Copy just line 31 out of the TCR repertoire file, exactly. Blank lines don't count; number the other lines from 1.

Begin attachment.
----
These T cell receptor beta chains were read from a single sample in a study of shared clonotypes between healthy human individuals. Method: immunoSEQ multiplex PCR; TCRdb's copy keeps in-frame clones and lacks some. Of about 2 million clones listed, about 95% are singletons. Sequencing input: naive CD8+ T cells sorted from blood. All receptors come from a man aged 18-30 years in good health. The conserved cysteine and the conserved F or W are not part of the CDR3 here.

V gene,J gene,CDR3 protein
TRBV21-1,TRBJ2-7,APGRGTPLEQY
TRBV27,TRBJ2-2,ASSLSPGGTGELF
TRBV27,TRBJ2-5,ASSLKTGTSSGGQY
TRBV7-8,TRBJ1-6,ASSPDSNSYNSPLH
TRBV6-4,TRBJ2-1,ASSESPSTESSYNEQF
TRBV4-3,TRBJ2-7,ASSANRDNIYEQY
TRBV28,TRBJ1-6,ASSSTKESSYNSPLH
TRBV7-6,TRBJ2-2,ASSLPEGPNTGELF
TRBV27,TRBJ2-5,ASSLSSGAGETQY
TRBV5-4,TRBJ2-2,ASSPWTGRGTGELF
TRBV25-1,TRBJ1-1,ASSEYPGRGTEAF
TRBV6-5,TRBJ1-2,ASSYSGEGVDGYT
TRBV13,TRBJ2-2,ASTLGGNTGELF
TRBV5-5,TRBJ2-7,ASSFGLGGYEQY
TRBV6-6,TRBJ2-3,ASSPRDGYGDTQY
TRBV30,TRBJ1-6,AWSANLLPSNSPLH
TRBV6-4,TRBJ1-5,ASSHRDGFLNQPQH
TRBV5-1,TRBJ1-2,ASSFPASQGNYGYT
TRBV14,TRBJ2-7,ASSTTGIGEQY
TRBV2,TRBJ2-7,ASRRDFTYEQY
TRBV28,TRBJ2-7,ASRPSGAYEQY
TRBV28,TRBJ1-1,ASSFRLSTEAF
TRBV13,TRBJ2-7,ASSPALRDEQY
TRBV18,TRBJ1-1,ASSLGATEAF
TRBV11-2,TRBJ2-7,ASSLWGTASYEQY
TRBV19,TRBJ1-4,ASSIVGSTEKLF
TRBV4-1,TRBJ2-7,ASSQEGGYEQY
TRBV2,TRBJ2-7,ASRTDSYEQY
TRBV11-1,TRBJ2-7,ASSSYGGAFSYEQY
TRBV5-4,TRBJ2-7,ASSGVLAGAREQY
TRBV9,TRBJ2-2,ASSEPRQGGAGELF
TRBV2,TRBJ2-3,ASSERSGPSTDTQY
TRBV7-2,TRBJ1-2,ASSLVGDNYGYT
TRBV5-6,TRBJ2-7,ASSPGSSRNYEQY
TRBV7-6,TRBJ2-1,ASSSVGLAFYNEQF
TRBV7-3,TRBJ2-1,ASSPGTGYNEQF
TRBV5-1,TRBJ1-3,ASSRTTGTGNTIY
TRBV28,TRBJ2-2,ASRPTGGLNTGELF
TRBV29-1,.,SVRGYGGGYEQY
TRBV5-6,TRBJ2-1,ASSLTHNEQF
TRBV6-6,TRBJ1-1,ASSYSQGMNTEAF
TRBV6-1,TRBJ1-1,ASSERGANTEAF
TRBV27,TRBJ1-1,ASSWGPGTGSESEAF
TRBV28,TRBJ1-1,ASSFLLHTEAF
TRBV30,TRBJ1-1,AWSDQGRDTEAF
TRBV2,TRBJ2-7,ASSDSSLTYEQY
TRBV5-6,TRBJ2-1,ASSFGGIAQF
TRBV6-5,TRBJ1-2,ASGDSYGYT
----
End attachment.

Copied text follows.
TRBV11-1,TRBJ2-7,ASSSYGGAFSYEQY